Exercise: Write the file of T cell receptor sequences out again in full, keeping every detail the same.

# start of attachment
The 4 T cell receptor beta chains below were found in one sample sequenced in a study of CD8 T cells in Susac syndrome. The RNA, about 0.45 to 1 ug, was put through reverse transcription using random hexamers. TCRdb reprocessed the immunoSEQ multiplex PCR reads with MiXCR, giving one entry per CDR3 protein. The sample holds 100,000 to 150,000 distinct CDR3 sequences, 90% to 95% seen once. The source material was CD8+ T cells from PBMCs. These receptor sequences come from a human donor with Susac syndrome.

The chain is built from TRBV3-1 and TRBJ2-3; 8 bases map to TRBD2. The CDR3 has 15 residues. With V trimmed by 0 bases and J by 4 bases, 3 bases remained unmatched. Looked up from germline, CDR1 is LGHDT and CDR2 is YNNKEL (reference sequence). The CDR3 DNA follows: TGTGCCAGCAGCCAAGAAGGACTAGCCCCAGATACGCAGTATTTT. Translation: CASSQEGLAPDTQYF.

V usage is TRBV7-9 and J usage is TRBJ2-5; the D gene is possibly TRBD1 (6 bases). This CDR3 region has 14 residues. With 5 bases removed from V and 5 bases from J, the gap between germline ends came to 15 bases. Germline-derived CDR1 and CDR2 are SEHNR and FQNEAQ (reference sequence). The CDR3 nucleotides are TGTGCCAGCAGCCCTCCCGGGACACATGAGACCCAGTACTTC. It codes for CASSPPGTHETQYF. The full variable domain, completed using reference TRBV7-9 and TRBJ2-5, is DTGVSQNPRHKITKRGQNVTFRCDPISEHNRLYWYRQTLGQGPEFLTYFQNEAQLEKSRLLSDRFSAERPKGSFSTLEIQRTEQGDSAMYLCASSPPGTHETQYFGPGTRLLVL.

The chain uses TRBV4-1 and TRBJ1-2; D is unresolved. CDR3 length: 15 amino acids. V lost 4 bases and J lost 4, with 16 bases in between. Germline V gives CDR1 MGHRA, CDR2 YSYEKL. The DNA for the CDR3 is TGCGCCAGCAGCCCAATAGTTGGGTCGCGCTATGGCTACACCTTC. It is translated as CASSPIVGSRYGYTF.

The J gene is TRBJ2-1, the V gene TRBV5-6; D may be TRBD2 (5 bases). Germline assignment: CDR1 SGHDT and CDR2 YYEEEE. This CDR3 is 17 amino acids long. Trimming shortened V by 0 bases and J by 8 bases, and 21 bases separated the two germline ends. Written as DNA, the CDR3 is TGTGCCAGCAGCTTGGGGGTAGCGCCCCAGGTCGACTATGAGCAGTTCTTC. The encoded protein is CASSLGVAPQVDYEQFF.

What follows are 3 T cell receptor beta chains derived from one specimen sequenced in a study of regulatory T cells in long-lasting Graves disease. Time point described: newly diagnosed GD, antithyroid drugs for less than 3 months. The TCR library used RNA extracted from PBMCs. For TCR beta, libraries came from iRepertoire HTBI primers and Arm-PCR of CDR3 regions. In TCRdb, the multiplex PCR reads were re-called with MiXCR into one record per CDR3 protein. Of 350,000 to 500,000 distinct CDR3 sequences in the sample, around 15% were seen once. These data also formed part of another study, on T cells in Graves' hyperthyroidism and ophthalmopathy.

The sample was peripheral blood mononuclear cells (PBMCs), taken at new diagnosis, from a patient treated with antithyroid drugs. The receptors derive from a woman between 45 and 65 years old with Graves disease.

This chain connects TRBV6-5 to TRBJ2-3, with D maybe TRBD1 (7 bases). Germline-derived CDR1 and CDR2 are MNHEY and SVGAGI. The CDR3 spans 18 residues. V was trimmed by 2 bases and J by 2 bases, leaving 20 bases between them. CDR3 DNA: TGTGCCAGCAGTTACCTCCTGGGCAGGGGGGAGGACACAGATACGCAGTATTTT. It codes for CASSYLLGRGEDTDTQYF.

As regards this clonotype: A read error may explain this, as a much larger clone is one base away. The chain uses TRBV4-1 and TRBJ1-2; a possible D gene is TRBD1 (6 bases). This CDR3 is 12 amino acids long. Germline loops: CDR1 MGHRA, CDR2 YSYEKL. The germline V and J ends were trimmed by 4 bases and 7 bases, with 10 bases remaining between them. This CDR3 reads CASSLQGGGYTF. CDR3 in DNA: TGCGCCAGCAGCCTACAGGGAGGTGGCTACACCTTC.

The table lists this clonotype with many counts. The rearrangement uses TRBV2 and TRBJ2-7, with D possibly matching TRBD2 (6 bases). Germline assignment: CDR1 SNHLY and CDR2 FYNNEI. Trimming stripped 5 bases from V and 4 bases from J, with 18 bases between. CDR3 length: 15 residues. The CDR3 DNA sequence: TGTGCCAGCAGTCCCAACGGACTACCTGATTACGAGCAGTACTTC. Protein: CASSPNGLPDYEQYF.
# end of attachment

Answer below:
The 4 T cell receptor beta chains below were found in one sample sequenced in a study of CD8 T cells in Susac syndrome. The RNA, about 0.45 to 1 ug, was put through reverse transcription using random hexamers. TCRdb reprocessed the immunoSEQ multiplex PCR reads with MiXCR, giving one entry per CDR3 protein. The sample holds 100,000 to 150,000 distinct CDR3 sequences, 90% to 95% seen once. The source material was CD8+ T cells from PBMCs. These receptor sequences come from a human donor with Susac syndrome.

The chain is built from TRBV3-1 and TRBJ2-3; 8 bases map to TRBD2. The CDR3 has 15 residues. With V trimmed by 0 bases and J by 4 bases, 3 bases remained unmatched. Looked up from germline, CDR1 is LGHDT and CDR2 is YNNKEL (reference sequence). The CDR3 DNA follows: TGTGCCAGCAGCCAAGAAGGACTAGCCCCAGATACGCAGTATTTT. Translation: CASSQEGLAPDTQYF.

V usage is TRBV7-9 and J usage is TRBJ2-5; the D gene is possibly TRBD1 (6 bases). This CDR3 region has 14 residues. With 5 bases removed from V and 5 bases from J, the gap between germline ends came to 15 bases. Germline-derived CDR1 and CDR2 are SEHNR and FQNEAQ (reference sequence). The CDR3 nucleotides are TGTGCCAGCAGCCCTCCCGGGACACATGAGACCCAGTACTTC. It codes for CASSPPGTHETQYF. The full variable domain, completed using reference TRBV7-9 and TRBJ2-5, is DTGVSQNPRHKITKRGQNVTFRCDPISEHNRLYWYRQTLGQGPEFLTYFQNEAQLEKSRLLSDRFSAERPKGSFSTLEIQRTEQGDSAMYLCASSPPGTHETQYFGPGTRLLVL.

The chain uses TRBV4-1 and TRBJ1-2; D is unresolved. CDR3 length: 15 amino acids. V lost 4 bases and J lost 4, with 16 bases in between. Germline V gives CDR1 MGHRA, CDR2 YSYEKL. The DNA for the CDR3 is TGCGCCAGCAGCCCAATAGTTGGGTCGCGCTATGGCTACACCTTC. It is translated as CASSPIVGSRYGYTF.

The J gene is TRBJ2-1, the V gene TRBV5-6; D may be TRBD2 (5 bases). Germline assignment: CDR1 SGHDT and CDR2 YYEEEE. This CDR3 is 17 amino acids long. Trimming shortened V by 0 bases and J by 8 bases, and 21 bases separated the two germline ends. Written as DNA, the CDR3 is TGTGCCAGCAGCTTGGGGGTAGCGCCCCAGGTCGACTATGAGCAGTTCTTC. The encoded protein is CASSLGVAPQVDYEQFF.

What follows are 3 T cell receptor beta chains derived from one specimen sequenced in a study of regulatory T cells in long-lasting Graves disease. Time point described: newly diagnosed GD, antithyroid drugs for less than 3 months. The TCR library used RNA extracted from PBMCs. For TCR beta, libraries came from iRepertoire HTBI primers and Arm-PCR of CDR3 regions. In TCRdb, the multiplex PCR reads were re-called with MiXCR into one record per CDR3 protein. Of 350,000 to 500,000 distinct CDR3 sequences in the sample, around 15% were seen once. These data also formed part of another study, on T cells in Graves' hyperthyroidism and ophthalmopathy.

The sample was peripheral blood mononuclear cells (PBMCs), taken at new diagnosis, from a patient treated with antithyroid drugs. The receptors derive from a woman between 45 and 65 years old with Graves disease.

This chain connects TRBV6-5 to TRBJ2-3, with D maybe TRBD1 (7 bases). Germline-derived CDR1 and CDR2 are MNHEY and SVGAGI. The CDR3 spans 18 residues. V was trimmed by 2 bases and J by 2 bases, leaving 20 bases between them. CDR3 DNA: TGTGCCAGCAGTTACCTCCTGGGCAGGGGGGAGGACACAGATACGCAGTATTTT. It codes for CASSYLLGRGEDTDTQYF.

As regards this clonotype: A read error may explain this, as a much larger clone is one base away. The chain uses TRBV4-1 and TRBJ1-2; a possible D gene is TRBD1 (6 bases). This CDR3 is 12 amino acids long. Germline loops: CDR1 MGHRA, CDR2 YSYEKL. The germline V and J ends were trimmed by 4 bases and 7 bases, with 10 bases remaining between them. This CDR3 reads CASSLQGGGYTF. CDR3 in DNA: TGCGCCAGCAGCCTACAGGGAGGTGGCTACACCTTC.

The table lists this clonotype with many counts. The rearrangement uses TRBV2 and TRBJ2-7, with D possibly matching TRBD2 (6 bases). Germline assignment: CDR1 SNHLY and CDR2 FYNNEI. Trimming stripped 5 bases from V and 4 bases from J, with 18 bases between. CDR3 length: 15 residues. The CDR3 DNA sequence: TGTGCCAGCAGTCCCAACGGACTACCTGATTACGAGCAGTACTTC. Protein: CASSPNGLPDYEQYF.